Ghana Might Face Charges from IMF for Unaccounted GHC7 Billion

Ghana might face charges from International Monetary Fund (IMF) as the country’s economic figures seems fishy, says the new government. The new government, led by the Vice President had announced that the previous government – the National Democratic Party (NDC) has refused to account for a 7 billion Ghana Cedis which was spent during their term in government. However, the NDC government and the current minority in parliament, claims that the money was being used for an ongoing initiative on government contracts and expenditure which forms part of the Ghana Integrated Financial Management Information System. They furthered to express that it is of their expectation to see the current government continue that initiative.

Despite the claims by minority, the new government stands unconvinced and sees the act of the previous government as a vulnerability to being fined or punished by IMF for misrepresenting of the country’s financials. The statistics from the present government – New Patriotic Party demonstrate a budget deficit at 10 to 11 per cent of GDP with expenditures higher than revenues by 4 billion USD in 2016 alone. This fishy scenario creates doubts and questions, which could result in an unpleasant conclusion. According to Mark Yeboah, who is the Chairman of Parliament’s Finance Committee, the act could be traced back to 2014 where the previous government went into negotiations with the IMF. “On the face of the reality that the arrears date back to 2014, then it will suggest that when the previous administration entered into negotiations with the IMF, full disclosure of data was not made available to the fund,” he said. He continued that “on account that arrears for 2015 and 2016 were not fully disclosed, that raises further questions on the integrity of data that we have been churning out over the past eight years.”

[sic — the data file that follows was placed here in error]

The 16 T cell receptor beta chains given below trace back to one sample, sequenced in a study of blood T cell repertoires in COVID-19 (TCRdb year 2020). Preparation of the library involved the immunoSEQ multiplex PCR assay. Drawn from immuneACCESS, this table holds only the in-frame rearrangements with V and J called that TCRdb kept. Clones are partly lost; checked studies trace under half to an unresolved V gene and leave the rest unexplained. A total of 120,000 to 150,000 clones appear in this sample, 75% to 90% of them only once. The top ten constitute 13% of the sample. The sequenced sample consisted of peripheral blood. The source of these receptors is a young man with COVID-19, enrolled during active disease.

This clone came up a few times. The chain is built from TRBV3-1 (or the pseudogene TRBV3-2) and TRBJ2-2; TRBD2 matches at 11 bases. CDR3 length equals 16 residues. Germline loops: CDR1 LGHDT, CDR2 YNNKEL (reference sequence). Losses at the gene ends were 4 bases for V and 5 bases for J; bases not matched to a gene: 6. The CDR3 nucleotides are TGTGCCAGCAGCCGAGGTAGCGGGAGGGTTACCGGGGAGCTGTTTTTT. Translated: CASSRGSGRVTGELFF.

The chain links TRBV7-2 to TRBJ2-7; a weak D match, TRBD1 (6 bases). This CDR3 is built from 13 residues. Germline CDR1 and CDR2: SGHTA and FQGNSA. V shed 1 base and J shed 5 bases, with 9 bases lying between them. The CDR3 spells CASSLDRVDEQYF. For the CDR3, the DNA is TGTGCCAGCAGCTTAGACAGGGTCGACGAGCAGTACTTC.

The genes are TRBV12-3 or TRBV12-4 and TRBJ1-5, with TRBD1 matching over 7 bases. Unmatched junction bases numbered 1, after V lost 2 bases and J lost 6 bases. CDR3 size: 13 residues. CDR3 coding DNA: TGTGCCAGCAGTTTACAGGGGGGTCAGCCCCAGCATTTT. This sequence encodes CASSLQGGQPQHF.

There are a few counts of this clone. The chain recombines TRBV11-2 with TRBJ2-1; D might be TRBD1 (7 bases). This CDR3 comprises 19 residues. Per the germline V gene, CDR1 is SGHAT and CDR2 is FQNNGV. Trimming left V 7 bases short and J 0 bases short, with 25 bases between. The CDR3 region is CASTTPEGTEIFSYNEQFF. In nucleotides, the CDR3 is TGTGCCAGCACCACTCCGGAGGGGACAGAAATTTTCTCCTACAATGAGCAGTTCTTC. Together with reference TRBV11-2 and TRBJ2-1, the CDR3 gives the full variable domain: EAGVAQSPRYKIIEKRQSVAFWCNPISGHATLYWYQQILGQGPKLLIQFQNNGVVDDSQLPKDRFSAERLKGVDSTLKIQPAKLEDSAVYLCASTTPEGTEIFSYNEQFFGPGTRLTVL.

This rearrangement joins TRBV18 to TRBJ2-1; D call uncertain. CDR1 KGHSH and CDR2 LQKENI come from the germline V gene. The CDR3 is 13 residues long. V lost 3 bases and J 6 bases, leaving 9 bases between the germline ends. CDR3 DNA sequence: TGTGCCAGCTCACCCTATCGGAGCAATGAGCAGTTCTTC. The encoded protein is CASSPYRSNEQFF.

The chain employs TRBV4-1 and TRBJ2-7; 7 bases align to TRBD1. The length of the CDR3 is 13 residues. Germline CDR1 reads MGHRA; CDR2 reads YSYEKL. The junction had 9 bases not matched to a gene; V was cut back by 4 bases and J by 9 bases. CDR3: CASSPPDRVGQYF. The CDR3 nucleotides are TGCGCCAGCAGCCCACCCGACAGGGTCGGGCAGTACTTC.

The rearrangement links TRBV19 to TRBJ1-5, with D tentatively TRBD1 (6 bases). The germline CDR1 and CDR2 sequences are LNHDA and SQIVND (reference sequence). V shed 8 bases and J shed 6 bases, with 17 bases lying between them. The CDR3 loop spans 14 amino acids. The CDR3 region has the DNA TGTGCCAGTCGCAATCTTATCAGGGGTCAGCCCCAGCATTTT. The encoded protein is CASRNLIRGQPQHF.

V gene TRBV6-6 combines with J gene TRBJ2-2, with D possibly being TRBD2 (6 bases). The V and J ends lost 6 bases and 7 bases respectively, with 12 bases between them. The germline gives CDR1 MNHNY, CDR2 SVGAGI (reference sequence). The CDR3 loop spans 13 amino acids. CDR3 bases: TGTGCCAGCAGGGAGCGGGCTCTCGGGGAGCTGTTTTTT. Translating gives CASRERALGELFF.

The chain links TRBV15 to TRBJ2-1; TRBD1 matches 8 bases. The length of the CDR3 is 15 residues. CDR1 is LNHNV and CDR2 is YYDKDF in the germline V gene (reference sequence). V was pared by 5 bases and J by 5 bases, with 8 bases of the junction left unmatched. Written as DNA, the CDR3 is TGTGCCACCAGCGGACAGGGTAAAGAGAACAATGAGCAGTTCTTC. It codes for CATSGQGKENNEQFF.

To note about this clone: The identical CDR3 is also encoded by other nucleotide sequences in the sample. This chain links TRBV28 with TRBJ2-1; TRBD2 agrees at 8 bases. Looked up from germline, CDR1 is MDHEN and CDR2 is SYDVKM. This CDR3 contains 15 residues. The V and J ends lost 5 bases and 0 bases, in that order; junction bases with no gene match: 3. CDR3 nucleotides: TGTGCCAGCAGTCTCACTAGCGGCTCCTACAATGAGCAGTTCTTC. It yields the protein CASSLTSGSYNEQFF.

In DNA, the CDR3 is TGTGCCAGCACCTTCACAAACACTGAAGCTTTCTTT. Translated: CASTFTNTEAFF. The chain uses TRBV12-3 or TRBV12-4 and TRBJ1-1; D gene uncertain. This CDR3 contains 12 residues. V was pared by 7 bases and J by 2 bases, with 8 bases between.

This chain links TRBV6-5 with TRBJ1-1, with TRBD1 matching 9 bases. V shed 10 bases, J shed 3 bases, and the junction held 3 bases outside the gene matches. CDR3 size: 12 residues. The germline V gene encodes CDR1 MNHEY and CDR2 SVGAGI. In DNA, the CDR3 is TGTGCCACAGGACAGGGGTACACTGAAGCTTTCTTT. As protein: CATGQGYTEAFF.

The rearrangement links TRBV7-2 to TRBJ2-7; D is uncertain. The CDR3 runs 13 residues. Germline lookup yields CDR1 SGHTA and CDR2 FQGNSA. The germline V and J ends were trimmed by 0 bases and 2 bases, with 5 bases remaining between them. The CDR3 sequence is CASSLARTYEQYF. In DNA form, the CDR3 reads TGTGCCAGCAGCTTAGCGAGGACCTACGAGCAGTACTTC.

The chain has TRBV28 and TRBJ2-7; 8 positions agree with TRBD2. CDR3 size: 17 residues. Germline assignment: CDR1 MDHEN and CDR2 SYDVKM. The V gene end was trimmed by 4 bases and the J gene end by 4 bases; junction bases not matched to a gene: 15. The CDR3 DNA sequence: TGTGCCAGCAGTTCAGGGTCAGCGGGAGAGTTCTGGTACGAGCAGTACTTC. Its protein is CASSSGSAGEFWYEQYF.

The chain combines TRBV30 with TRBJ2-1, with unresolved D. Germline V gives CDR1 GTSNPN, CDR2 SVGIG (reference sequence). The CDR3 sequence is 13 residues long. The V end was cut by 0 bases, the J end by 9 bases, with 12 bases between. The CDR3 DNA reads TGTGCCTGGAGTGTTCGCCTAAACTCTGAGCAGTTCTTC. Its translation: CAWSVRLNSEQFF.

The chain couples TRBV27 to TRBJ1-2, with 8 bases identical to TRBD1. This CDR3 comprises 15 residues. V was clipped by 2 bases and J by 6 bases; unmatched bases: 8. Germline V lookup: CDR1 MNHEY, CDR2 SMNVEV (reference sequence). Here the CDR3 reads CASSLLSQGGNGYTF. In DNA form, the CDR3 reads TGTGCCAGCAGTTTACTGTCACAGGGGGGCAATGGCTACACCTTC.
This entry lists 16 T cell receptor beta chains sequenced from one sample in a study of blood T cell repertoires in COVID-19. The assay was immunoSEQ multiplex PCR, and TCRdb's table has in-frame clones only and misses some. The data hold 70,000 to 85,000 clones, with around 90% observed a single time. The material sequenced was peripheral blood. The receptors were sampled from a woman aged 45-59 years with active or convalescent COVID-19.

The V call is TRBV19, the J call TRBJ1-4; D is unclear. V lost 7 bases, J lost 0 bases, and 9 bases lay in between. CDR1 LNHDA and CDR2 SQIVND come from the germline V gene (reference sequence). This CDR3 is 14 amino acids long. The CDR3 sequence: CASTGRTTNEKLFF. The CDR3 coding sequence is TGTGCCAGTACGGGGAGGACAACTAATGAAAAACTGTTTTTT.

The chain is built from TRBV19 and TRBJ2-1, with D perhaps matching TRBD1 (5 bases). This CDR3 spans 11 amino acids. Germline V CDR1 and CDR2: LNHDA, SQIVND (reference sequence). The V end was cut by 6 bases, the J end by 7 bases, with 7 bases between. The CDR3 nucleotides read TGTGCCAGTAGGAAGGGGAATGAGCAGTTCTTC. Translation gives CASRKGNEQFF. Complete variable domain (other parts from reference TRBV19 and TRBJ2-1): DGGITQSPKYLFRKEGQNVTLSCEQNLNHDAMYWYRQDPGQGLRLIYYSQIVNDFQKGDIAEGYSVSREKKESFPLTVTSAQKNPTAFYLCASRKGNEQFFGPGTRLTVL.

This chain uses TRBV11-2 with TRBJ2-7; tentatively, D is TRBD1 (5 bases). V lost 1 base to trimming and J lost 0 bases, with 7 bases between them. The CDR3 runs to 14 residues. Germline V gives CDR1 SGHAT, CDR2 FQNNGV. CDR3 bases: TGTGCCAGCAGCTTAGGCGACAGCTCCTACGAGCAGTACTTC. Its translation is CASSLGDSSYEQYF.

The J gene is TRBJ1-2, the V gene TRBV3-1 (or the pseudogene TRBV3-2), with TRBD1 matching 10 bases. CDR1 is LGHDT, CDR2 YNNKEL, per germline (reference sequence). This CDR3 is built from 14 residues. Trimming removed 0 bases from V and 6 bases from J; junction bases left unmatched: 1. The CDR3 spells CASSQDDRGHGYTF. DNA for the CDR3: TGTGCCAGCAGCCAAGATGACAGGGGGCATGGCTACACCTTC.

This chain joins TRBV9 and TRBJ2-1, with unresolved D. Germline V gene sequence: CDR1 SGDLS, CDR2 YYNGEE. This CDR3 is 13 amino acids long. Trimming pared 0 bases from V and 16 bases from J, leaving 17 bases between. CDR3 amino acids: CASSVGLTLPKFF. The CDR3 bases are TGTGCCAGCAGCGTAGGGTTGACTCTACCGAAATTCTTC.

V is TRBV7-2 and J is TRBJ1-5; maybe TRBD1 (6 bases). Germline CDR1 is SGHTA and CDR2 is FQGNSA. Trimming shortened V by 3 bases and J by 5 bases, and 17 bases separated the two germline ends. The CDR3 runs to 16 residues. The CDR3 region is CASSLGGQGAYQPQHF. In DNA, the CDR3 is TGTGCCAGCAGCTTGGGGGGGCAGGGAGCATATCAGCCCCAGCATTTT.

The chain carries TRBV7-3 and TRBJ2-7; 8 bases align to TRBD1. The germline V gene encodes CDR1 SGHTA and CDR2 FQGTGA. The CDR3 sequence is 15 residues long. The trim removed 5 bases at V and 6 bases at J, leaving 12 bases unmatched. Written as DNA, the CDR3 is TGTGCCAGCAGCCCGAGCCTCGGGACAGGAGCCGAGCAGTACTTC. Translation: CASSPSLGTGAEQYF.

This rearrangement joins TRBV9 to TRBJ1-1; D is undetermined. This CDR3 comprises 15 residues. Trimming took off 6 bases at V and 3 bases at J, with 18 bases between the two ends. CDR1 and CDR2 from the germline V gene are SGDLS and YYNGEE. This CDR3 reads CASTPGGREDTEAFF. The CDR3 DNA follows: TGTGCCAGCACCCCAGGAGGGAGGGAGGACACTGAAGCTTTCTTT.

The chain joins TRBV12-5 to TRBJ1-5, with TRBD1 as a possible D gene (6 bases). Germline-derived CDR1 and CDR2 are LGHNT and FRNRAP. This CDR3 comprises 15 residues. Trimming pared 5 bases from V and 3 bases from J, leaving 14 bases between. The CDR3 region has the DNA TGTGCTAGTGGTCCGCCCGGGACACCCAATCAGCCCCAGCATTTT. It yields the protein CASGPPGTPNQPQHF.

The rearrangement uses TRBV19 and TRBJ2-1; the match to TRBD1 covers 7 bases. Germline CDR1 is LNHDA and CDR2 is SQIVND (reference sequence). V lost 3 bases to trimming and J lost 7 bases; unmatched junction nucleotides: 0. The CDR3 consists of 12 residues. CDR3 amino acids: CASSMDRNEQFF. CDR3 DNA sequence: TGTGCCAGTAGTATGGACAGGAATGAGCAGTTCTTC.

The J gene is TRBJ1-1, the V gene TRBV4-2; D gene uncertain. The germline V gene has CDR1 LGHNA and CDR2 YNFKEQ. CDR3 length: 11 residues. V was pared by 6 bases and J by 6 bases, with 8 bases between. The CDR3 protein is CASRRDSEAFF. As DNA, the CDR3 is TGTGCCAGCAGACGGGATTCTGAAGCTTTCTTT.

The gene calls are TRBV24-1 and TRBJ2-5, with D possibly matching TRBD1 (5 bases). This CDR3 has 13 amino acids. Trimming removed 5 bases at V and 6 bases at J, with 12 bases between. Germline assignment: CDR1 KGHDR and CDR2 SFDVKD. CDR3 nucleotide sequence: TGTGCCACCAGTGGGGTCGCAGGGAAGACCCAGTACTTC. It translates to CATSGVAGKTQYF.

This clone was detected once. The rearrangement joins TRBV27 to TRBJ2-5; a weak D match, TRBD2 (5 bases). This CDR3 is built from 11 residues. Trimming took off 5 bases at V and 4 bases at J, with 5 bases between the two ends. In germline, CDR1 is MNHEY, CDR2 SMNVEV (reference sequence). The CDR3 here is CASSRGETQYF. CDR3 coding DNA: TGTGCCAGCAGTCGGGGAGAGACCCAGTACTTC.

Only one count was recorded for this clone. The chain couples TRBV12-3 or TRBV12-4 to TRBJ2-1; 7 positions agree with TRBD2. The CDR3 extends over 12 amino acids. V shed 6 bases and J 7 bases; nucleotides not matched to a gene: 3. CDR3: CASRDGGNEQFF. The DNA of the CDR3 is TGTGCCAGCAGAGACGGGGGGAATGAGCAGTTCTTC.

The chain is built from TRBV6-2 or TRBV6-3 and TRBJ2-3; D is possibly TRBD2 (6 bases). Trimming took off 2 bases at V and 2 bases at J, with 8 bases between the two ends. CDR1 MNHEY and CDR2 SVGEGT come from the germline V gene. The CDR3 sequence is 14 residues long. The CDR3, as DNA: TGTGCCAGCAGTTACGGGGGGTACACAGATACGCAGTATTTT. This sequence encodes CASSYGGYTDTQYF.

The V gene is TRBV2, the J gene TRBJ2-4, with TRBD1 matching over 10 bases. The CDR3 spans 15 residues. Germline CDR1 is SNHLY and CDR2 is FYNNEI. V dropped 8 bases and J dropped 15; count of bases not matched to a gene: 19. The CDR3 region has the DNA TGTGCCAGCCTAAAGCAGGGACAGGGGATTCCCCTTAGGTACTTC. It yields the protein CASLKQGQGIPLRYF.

Ghana had in the past received a 39 million USD fine from the IMF in 2001 following a similar circumstance where there were unrepresented loops in the submission of Ghana’s finance following a change of government.

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